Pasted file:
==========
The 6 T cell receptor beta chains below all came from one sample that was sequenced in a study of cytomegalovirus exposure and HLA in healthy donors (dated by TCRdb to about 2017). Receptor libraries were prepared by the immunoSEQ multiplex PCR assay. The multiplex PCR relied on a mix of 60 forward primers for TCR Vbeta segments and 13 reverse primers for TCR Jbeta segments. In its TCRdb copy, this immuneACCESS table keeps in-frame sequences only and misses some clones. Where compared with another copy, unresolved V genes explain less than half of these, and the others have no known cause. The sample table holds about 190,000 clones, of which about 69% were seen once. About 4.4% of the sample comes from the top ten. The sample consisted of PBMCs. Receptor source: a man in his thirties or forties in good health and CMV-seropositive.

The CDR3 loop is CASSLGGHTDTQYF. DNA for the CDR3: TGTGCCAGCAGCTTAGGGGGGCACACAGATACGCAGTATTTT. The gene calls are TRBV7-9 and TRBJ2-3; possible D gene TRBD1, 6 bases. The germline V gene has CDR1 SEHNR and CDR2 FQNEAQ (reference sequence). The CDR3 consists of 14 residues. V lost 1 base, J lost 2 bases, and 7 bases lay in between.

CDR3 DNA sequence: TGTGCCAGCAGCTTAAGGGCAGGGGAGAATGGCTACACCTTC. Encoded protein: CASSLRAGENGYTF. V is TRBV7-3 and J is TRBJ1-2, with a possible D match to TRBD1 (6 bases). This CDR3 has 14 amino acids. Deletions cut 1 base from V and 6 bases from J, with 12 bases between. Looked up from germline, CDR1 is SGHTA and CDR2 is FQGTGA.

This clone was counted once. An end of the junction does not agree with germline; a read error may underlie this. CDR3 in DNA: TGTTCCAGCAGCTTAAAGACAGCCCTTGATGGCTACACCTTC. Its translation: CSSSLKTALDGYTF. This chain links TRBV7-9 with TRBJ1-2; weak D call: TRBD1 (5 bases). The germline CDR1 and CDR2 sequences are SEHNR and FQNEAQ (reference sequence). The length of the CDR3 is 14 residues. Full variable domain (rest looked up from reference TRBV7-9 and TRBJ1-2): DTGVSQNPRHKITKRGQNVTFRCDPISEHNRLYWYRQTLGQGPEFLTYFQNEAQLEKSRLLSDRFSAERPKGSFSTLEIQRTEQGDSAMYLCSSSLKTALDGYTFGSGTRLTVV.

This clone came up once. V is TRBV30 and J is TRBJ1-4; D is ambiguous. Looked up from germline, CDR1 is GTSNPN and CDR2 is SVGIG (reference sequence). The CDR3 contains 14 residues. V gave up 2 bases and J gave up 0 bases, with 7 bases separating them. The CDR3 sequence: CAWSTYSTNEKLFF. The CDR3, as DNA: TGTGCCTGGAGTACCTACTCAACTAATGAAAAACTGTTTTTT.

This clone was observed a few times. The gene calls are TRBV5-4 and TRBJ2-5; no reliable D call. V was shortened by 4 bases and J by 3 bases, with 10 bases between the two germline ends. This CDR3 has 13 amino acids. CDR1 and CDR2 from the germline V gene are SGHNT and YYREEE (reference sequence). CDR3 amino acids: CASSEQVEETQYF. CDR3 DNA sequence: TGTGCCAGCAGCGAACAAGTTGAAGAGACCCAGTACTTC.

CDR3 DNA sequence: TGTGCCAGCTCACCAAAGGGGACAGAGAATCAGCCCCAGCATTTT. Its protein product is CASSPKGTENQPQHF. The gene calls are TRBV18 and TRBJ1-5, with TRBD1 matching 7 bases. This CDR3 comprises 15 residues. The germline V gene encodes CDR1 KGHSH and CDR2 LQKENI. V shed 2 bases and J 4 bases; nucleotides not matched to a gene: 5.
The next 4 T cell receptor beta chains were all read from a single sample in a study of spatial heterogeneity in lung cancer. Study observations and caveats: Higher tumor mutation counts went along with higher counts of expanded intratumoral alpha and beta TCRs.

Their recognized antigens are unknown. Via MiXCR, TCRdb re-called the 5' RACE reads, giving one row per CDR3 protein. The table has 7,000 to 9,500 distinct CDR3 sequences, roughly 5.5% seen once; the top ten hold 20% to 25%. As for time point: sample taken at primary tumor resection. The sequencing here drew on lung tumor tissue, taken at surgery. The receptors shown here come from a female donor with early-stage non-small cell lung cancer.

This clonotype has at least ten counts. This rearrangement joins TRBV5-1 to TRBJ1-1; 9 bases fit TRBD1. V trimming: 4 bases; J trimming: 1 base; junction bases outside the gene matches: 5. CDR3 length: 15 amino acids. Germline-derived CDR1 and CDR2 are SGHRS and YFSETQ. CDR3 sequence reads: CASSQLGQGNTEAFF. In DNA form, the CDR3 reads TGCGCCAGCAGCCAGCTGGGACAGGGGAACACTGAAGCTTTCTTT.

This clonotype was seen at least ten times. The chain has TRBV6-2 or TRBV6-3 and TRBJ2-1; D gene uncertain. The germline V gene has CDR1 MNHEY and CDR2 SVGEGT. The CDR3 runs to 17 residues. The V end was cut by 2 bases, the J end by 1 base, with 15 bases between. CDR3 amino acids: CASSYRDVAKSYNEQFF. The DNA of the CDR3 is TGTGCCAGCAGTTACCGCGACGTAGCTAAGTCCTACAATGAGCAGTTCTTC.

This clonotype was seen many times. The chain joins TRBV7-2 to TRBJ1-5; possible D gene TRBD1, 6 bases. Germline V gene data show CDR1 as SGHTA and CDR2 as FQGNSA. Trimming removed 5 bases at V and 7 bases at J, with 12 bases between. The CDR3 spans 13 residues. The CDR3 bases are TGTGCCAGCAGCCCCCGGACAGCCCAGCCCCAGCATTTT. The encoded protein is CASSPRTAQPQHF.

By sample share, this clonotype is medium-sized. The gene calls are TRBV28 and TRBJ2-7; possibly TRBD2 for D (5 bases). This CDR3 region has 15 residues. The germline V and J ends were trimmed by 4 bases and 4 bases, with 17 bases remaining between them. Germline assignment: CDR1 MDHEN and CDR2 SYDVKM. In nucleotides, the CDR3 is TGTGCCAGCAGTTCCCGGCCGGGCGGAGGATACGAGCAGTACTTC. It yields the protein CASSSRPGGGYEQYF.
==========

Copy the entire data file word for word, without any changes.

The 6 T cell receptor beta chains below all came from one sample that was sequenced in a study of cytomegalovirus exposure and HLA in healthy donors (dated by TCRdb to about 2017). Receptor libraries were prepared by the immunoSEQ multiplex PCR assay. The multiplex PCR relied on a mix of 60 forward primers for TCR Vbeta segments and 13 reverse primers for TCR Jbeta segments. In its TCRdb copy, this immuneACCESS table keeps in-frame sequences only and misses some clones. Where compared with another copy, unresolved V genes explain less than half of these, and the others have no known cause. The sample table holds about 190,000 clones, of which about 69% were seen once. About 4.4% of the sample comes from the top ten. The sample consisted of PBMCs. Receptor source: a man in his thirties or forties in good health and CMV-seropositive.

The CDR3 loop is CASSLGGHTDTQYF. DNA for the CDR3: TGTGCCAGCAGCTTAGGGGGGCACACAGATACGCAGTATTTT. The gene calls are TRBV7-9 and TRBJ2-3; possible D gene TRBD1, 6 bases. The germline V gene has CDR1 SEHNR and CDR2 FQNEAQ (reference sequence). The CDR3 consists of 14 residues. V lost 1 base, J lost 2 bases, and 7 bases lay in between.

CDR3 DNA sequence: TGTGCCAGCAGCTTAAGGGCAGGGGAGAATGGCTACACCTTC. Encoded protein: CASSLRAGENGYTF. V is TRBV7-3 and J is TRBJ1-2, with a possible D match to TRBD1 (6 bases). This CDR3 has 14 amino acids. Deletions cut 1 base from V and 6 bases from J, with 12 bases between. Looked up from germline, CDR1 is SGHTA and CDR2 is FQGTGA.

This clone was counted once. An end of the junction does not agree with germline; a read error may underlie this. CDR3 in DNA: TGTTCCAGCAGCTTAAAGACAGCCCTTGATGGCTACACCTTC. Its translation: CSSSLKTALDGYTF. This chain links TRBV7-9 with TRBJ1-2; weak D call: TRBD1 (5 bases). The germline CDR1 and CDR2 sequences are SEHNR and FQNEAQ (reference sequence). The length of the CDR3 is 14 residues. Full variable domain (rest looked up from reference TRBV7-9 and TRBJ1-2): DTGVSQNPRHKITKRGQNVTFRCDPISEHNRLYWYRQTLGQGPEFLTYFQNEAQLEKSRLLSDRFSAERPKGSFSTLEIQRTEQGDSAMYLCSSSLKTALDGYTFGSGTRLTVV.

This clone came up once. V is TRBV30 and J is TRBJ1-4; D is ambiguous. Looked up from germline, CDR1 is GTSNPN and CDR2 is SVGIG (reference sequence). The CDR3 contains 14 residues. V gave up 2 bases and J gave up 0 bases, with 7 bases separating them. The CDR3 sequence: CAWSTYSTNEKLFF. The CDR3, as DNA: TGTGCCTGGAGTACCTACTCAACTAATGAAAAACTGTTTTTT.

This clone was observed a few times. The gene calls are TRBV5-4 and TRBJ2-5; no reliable D call. V was shortened by 4 bases and J by 3 bases, with 10 bases between the two germline ends. This CDR3 has 13 amino acids. CDR1 and CDR2 from the germline V gene are SGHNT and YYREEE (reference sequence). CDR3 amino acids: CASSEQVEETQYF. CDR3 DNA sequence: TGTGCCAGCAGCGAACAAGTTGAAGAGACCCAGTACTTC.

CDR3 DNA sequence: TGTGCCAGCTCACCAAAGGGGACAGAGAATCAGCCCCAGCATTTT. Its protein product is CASSPKGTENQPQHF. The gene calls are TRBV18 and TRBJ1-5, with TRBD1 matching 7 bases. This CDR3 comprises 15 residues. The germline V gene encodes CDR1 KGHSH and CDR2 LQKENI. V shed 2 bases and J 4 bases; nucleotides not matched to a gene: 5.
The next 4 T cell receptor beta chains were all read from a single sample in a study of spatial heterogeneity in lung cancer. Study observations and caveats: Higher tumor mutation counts went along with higher counts of expanded intratumoral alpha and beta TCRs.

Their recognized antigens are unknown. Via MiXCR, TCRdb re-called the 5' RACE reads, giving one row per CDR3 protein. The table has 7,000 to 9,500 distinct CDR3 sequences, roughly 5.5% seen once; the top ten hold 20% to 25%. As for time point: sample taken at primary tumor resection. The sequencing here drew on lung tumor tissue, taken at surgery. The receptors shown here come from a female donor with early-stage non-small cell lung cancer.

This clonotype has at least ten counts. This rearrangement joins TRBV5-1 to TRBJ1-1; 9 bases fit TRBD1. V trimming: 4 bases; J trimming: 1 base; junction bases outside the gene matches: 5. CDR3 length: 15 amino acids. Germline-derived CDR1 and CDR2 are SGHRS and YFSETQ. CDR3 sequence reads: CASSQLGQGNTEAFF. In DNA form, the CDR3 reads TGCGCCAGCAGCCAGCTGGGACAGGGGAACACTGAAGCTTTCTTT.

This clonotype was seen at least ten times. The chain has TRBV6-2 or TRBV6-3 and TRBJ2-1; D gene uncertain. The germline V gene has CDR1 MNHEY and CDR2 SVGEGT. The CDR3 runs to 17 residues. The V end was cut by 2 bases, the J end by 1 base, with 15 bases between. CDR3 amino acids: CASSYRDVAKSYNEQFF. The DNA of the CDR3 is TGTGCCAGCAGTTACCGCGACGTAGCTAAGTCCTACAATGAGCAGTTCTTC.

This clonotype was seen many times. The chain joins TRBV7-2 to TRBJ1-5; possible D gene TRBD1, 6 bases. Germline V gene data show CDR1 as SGHTA and CDR2 as FQGNSA. Trimming removed 5 bases at V and 7 bases at J, with 12 bases between. The CDR3 spans 13 residues. The CDR3 bases are TGTGCCAGCAGCCCCCGGACAGCCCAGCCCCAGCATTTT. The encoded protein is CASSPRTAQPQHF.

By sample share, this clonotype is medium-sized. The gene calls are TRBV28 and TRBJ2-7; possibly TRBD2 for D (5 bases). This CDR3 region has 15 residues. The germline V and J ends were trimmed by 4 bases and 4 bases, with 17 bases remaining between them. Germline assignment: CDR1 MDHEN and CDR2 SYDVKM. In nucleotides, the CDR3 is TGTGCCAGCAGTTCCCGGCCGGGCGGAGGATACGAGCAGTACTTC. It yields the protein CASSSRPGGGYEQYF.